A decendant of horses brought to Iceland by settlers over
11 centuries ago, the Icelandic horse is rather small although
not considered light in build. The horse lacks elegance but
is a versatile horse for riding and is strong, with a desire
to work. In the early 1900's, the breed was used in Iceland
for transportation and working. Currently, the Icelandic Horse
is used for sport and family purposes.
The first registry for the breed was formed in 1923. The
average height of the Icelandic horse is between 13 and 14
hands, and the average weight is about 250 kg. Most commonly,
Icelandic horses are chestnut in color, but all colors are
acceptable accept for appaloosa marking. They grow double
thick coats in the winter, and have long, abundant manes.
Icelandic horses have a trot and canter, and a running walk
which is similar to the American Saddlebred, Tennesee Walker
and Paso Fino gait. Some horses can reach 30 miles per hour
with a fast lateral gait that is primarily used for racing
in short distances.
The Iomud tribe in Turkmenia developed the Iomud horse breed.
The Iomud horses are mainly kept in herds in both the semi
desert and the full desert.
Iomud horses feature a large head, a medium length neck,
and a sparse mane. Their tail is also quite sparse. Most Iomud
horses are chestnut or grey, with a few that are golden chestnut
or black colored.
The horses of the Iomud breed live for a long time, although
the purebred population has been decreasing substantially.
In 1983, stud farms intended to preserve the Iomud breed were
created in Turkmenia. There are currently about 150 Iomud's
IRISH DRAUGHT HORSE
Even though the name signifies the heavy draight horse image,
the Irish Draught horse is actually a light and free moving
horse. Today's Irish Draught horse is sought after because
of it's superior breeding qualities. In England, breeders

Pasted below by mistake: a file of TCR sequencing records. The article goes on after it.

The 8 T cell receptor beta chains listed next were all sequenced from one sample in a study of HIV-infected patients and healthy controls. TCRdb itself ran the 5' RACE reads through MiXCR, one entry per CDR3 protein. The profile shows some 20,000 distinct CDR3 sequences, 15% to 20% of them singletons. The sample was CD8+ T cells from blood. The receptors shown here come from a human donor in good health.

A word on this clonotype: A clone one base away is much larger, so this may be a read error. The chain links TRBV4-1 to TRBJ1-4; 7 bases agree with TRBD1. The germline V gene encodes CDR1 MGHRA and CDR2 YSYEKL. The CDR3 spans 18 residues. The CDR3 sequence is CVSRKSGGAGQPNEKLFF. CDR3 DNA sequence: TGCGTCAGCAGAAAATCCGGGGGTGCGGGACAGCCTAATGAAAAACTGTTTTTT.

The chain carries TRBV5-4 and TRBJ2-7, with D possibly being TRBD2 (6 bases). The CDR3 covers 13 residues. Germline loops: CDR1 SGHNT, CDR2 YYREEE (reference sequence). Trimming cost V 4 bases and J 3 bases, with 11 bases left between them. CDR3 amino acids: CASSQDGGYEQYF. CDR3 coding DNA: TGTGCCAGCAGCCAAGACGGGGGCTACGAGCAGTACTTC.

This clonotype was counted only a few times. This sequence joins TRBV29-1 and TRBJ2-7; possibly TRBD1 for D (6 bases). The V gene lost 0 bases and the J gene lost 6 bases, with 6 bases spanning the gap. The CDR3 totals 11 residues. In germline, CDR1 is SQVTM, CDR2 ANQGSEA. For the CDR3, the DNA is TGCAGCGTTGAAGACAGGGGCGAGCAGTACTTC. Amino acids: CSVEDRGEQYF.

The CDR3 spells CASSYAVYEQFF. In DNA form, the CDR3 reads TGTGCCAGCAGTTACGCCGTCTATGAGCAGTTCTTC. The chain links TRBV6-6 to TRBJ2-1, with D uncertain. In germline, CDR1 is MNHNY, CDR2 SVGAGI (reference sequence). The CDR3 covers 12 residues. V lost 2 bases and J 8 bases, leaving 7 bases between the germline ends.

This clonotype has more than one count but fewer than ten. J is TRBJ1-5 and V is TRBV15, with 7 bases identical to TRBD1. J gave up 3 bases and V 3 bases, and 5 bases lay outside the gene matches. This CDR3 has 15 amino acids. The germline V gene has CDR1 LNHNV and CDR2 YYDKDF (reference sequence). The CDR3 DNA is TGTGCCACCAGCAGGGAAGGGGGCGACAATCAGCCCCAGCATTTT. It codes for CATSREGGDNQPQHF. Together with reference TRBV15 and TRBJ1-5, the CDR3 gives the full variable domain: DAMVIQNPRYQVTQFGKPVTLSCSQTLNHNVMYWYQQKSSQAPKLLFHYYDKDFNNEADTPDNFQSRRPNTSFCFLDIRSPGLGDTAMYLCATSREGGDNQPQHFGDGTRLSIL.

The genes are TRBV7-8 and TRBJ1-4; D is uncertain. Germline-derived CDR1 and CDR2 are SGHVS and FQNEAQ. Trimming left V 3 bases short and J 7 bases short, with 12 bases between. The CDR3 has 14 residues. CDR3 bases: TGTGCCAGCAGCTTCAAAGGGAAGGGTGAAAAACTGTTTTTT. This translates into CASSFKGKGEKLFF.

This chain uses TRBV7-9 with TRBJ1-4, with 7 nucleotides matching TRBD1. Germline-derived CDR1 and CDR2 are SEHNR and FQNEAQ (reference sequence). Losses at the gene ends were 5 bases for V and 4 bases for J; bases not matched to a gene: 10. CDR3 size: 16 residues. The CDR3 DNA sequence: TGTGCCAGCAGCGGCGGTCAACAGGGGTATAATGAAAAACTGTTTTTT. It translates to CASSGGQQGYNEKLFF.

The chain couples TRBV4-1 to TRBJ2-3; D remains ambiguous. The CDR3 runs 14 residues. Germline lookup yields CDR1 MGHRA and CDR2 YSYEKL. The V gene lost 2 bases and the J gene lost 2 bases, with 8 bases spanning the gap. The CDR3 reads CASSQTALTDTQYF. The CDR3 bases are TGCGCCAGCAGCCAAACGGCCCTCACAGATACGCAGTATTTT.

cross the brood mare with a Thoroughbred stallion to obtain
excellent hunting horses. When bred for lighter mares, the
Irish Draught stallion helps increase bone and substance.
Irish Draught horses have existed for about a century, although
the breed numbers have declined to next to nothing on several
In Ireland, the Draught horse was used on farms as well
as hunting and for riding. Irish Draught horses were able
to pull carts, till the fields and jog. The breed has developed
into a horse that stands about 16 hands high, and holds a
graceful head and neck with a kind eye. The feet are more
like a hunting horse than a cart pulling horse- and they have
the ability to land after jumping on very hard surfaces.
In the Liaoning region of China, the Jinzhou horse is found
in Jin county. The Jinzhou is used as a draft horse and a
riding horse, kept for meat and also milk production. Developed
by crossing Mongolian type of horses with imported light and
heavy horses, the Jinzhou breed was developed in 1926.
Denmark's heavy horse is a breed known as the Jutland. The
Carlsberg brewery uses Jutlands to haul the brewery wagons-
as many as 210 Jutland horses were used by the brewery, and
today there are still about twenty used to transport beer
in Copenhagen. The breed and brewery are promoted by the Jutland
horses when the Carlsberg brewery enters their Jutlands in
shows, films and festivals.
Jutland horses are a medium sized draft horse that has a
quick and free moving action. Their coats are a pretty chestnut
color with a flaxen tail and mane. Similar to the Suffolk
breed, the horses are round in body with massive quarters.
The breed is hard working and tireless, kind and a willing
worker. They have short forelegs and the lower legs have coarse
About the Author
Phillipe Wiskell is a writer for HorseClicks.com, popular classifieds